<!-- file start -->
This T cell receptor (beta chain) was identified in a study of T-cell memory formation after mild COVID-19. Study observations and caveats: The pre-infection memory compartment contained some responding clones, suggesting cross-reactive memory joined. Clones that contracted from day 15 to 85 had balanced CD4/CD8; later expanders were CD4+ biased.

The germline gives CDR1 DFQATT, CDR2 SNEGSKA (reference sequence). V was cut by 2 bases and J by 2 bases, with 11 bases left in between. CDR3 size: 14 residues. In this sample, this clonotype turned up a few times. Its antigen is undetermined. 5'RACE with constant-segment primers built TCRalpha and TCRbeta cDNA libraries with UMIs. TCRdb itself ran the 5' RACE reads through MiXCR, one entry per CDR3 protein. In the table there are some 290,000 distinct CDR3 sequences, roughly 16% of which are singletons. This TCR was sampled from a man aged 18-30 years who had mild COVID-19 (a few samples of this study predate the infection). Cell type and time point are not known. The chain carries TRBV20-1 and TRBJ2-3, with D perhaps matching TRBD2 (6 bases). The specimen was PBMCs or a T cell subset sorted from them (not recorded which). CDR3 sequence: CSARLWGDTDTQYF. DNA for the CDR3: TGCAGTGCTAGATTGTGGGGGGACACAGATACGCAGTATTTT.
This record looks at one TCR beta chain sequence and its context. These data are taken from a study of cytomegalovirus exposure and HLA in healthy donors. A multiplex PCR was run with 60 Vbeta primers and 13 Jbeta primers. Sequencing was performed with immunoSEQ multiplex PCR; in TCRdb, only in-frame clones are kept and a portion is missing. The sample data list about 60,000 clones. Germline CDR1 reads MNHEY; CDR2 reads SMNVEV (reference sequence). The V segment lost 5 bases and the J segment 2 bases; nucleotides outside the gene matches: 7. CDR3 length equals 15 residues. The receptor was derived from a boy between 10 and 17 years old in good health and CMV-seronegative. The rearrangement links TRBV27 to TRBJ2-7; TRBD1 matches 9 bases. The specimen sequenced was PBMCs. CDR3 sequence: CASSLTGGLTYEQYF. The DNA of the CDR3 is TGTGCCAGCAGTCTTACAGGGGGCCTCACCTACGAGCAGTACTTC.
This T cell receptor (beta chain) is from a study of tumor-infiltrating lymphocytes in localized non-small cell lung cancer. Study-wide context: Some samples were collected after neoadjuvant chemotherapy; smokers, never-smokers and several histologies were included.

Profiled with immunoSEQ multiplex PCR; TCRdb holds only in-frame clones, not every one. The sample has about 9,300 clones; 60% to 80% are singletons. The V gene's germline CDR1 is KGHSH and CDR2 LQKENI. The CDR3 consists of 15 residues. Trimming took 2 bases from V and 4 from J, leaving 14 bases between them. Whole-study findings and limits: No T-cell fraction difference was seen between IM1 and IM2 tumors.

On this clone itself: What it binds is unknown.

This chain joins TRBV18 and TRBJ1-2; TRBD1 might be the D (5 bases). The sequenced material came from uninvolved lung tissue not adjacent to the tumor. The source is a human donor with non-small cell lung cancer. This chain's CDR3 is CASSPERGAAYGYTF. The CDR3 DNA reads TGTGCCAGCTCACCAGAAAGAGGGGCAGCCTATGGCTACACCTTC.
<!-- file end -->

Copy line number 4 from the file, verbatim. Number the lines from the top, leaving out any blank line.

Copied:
This T cell receptor (beta chain) is from a study of tumor-infiltrating lymphocytes in localized non-small cell lung cancer. Study-wide context: Some samples were collected after neoadjuvant chemotherapy; smokers, never-smokers and several histologies were included.